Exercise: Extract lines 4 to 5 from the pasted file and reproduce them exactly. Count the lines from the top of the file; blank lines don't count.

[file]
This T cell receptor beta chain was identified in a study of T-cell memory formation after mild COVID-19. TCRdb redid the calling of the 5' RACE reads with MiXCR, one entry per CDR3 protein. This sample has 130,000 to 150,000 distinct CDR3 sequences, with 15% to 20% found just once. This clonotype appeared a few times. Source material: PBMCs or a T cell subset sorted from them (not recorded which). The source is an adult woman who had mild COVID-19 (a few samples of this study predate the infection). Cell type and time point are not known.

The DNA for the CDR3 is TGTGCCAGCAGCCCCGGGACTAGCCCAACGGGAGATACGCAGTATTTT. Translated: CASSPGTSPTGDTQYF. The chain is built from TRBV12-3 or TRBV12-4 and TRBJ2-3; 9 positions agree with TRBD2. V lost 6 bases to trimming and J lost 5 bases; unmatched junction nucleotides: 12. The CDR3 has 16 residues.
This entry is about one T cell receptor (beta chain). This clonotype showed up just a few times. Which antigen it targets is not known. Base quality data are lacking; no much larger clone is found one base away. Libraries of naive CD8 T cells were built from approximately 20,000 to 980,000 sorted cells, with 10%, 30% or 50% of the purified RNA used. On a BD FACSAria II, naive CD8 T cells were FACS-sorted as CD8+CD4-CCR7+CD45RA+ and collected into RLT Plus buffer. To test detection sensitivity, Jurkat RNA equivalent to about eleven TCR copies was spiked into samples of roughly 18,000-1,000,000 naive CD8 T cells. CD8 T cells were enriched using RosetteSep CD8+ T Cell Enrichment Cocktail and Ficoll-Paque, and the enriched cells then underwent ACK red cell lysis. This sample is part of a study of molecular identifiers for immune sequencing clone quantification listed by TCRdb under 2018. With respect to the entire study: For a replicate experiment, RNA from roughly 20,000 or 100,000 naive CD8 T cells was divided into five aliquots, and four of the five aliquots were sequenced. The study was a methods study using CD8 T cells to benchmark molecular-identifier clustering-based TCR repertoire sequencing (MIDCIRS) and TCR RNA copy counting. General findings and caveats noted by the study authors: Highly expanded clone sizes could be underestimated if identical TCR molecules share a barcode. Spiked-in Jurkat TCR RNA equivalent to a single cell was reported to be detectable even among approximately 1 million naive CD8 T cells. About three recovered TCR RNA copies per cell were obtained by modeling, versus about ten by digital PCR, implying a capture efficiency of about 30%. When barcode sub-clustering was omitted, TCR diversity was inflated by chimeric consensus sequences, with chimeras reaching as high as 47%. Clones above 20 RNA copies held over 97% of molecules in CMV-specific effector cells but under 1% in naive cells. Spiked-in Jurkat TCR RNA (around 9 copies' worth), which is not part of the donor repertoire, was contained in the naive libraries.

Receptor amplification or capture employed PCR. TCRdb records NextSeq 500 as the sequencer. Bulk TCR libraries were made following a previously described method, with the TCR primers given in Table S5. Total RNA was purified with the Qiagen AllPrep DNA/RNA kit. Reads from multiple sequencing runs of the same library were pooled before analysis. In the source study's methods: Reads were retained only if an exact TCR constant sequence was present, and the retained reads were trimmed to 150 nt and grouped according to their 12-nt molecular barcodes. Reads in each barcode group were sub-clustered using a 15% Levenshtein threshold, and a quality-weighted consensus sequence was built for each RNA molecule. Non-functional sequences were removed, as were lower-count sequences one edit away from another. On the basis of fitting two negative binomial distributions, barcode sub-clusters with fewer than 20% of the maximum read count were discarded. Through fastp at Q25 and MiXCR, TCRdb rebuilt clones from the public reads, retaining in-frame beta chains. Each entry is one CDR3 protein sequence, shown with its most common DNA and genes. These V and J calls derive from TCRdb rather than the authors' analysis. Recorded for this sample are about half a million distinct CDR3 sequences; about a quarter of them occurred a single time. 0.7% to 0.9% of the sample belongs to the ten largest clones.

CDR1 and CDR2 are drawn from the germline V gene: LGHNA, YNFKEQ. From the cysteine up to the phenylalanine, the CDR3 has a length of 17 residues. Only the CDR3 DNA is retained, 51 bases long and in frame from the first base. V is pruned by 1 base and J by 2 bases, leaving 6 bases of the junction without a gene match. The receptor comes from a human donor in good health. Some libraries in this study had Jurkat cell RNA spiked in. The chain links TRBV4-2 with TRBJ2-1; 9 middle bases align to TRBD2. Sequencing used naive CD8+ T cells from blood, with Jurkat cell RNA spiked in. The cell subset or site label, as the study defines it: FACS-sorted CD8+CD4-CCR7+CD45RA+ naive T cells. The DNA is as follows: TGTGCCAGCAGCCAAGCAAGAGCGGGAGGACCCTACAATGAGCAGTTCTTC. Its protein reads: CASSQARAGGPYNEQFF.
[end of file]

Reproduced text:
Receptor amplification or capture employed PCR. TCRdb records NextSeq 500 as the sequencer. Bulk TCR libraries were made following a previously described method, with the TCR primers given in Table S5. Total RNA was purified with the Qiagen AllPrep DNA/RNA kit. Reads from multiple sequencing runs of the same library were pooled before analysis. In the source study's methods: Reads were retained only if an exact TCR constant sequence was present, and the retained reads were trimmed to 150 nt and grouped according to their 12-nt molecular barcodes. Reads in each barcode group were sub-clustered using a 15% Levenshtein threshold, and a quality-weighted consensus sequence was built for each RNA molecule. Non-functional sequences were removed, as were lower-count sequences one edit away from another. On the basis of fitting two negative binomial distributions, barcode sub-clusters with fewer than 20% of the maximum read count were discarded. Through fastp at Q25 and MiXCR, TCRdb rebuilt clones from the public reads, retaining in-frame beta chains. Each entry is one CDR3 protein sequence, shown with its most common DNA and genes. These V and J calls derive from TCRdb rather than the authors' analysis. Recorded for this sample are about half a million distinct CDR3 sequences; about a quarter of them occurred a single time. 0.7% to 0.9% of the sample belongs to the ten largest clones.

CDR1 and CDR2 are drawn from the germline V gene: LGHNA, YNFKEQ. From the cysteine up to the phenylalanine, the CDR3 has a length of 17 residues. Only the CDR3 DNA is retained, 51 bases long and in frame from the first base. V is pruned by 1 base and J by 2 bases, leaving 6 bases of the junction without a gene match. The receptor comes from a human donor in good health. Some libraries in this study had Jurkat cell RNA spiked in. The chain links TRBV4-2 with TRBJ2-1; 9 middle bases align to TRBD2. Sequencing used naive CD8+ T cells from blood, with Jurkat cell RNA spiked in. The cell subset or site label, as the study defines it: FACS-sorted CD8+CD4-CCR7+CD45RA+ naive T cells. The DNA is as follows: TGTGCCAGCAGCCAAGCAAGAGCGGGAGGACCCTACAATGAGCAGTTCTTC. Its protein reads: CASSQARAGGPYNEQFF.